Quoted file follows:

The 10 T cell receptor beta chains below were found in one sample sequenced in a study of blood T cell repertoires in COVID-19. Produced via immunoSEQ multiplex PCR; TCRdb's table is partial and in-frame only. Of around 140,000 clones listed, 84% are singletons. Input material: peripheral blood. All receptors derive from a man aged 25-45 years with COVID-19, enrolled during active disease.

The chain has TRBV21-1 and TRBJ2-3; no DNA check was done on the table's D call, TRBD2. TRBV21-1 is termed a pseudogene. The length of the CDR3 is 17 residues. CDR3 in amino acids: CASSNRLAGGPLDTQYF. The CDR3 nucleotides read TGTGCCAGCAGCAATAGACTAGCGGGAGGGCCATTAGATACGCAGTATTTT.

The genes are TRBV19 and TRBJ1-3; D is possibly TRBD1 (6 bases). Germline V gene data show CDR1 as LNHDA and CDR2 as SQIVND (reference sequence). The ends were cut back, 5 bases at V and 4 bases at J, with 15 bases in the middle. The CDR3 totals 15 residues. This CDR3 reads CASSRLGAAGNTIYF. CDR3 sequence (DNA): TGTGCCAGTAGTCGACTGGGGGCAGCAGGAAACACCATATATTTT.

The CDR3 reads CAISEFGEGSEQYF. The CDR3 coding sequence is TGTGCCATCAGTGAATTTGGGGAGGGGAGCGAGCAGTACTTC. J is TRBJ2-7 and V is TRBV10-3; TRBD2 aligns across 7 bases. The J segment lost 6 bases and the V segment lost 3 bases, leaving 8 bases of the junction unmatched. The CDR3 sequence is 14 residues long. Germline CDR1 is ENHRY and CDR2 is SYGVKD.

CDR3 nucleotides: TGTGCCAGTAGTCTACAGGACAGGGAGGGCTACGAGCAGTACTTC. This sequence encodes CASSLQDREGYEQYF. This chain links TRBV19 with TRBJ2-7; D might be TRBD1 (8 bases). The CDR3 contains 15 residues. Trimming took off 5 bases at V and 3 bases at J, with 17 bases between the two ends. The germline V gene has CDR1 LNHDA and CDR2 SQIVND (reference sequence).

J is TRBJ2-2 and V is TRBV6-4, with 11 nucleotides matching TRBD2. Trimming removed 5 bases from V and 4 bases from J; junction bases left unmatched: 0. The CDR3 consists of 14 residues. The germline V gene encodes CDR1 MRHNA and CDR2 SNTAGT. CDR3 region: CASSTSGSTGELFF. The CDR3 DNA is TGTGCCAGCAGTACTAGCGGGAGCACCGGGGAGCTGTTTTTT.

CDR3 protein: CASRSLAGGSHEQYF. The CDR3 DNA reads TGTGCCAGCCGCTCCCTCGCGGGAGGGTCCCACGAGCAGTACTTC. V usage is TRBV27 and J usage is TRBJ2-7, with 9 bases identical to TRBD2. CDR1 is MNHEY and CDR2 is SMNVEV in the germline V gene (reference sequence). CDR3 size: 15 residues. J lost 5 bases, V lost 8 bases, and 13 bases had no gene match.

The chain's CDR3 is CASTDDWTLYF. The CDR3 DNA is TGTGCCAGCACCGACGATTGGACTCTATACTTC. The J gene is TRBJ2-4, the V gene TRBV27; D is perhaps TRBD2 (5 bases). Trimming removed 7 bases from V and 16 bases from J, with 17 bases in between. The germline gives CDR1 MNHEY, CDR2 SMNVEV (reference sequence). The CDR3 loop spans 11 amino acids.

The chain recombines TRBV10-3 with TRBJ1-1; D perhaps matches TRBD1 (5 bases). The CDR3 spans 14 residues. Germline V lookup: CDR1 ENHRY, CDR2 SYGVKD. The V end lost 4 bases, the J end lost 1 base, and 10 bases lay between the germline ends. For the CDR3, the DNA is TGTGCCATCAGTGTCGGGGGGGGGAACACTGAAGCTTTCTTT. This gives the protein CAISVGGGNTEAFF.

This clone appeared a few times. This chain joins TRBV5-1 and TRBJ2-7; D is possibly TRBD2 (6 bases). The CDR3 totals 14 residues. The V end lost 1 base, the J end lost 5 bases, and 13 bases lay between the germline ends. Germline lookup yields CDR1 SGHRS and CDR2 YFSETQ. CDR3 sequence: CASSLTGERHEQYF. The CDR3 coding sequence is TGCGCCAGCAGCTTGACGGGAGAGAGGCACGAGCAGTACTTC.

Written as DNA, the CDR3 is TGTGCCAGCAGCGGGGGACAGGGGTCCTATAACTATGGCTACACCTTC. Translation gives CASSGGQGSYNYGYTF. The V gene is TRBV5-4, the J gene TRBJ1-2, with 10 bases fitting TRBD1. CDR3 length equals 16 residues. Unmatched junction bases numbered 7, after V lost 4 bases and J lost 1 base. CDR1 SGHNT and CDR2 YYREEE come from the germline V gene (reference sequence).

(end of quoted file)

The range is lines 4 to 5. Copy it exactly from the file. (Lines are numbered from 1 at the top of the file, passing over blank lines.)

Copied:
The CDR3 reads CAISEFGEGSEQYF. The CDR3 coding sequence is TGTGCCATCAGTGAATTTGGGGAGGGGAGCGAGCAGTACTTC. J is TRBJ2-7 and V is TRBV10-3; TRBD2 aligns across 7 bases. The J segment lost 6 bases and the V segment lost 3 bases, leaving 8 bases of the junction unmatched. The CDR3 sequence is 14 residues long. Germline CDR1 is ENHRY and CDR2 is SYGVKD.

CDR3 nucleotides: TGTGCCAGTAGTCTACAGGACAGGGAGGGCTACGAGCAGTACTTC. This sequence encodes CASSLQDREGYEQYF. This chain links TRBV19 with TRBJ2-7; D might be TRBD1 (8 bases). The CDR3 contains 15 residues. Trimming took off 5 bases at V and 3 bases at J, with 17 bases between the two ends. The germline V gene has CDR1 LNHDA and CDR2 SQIVND (reference sequence).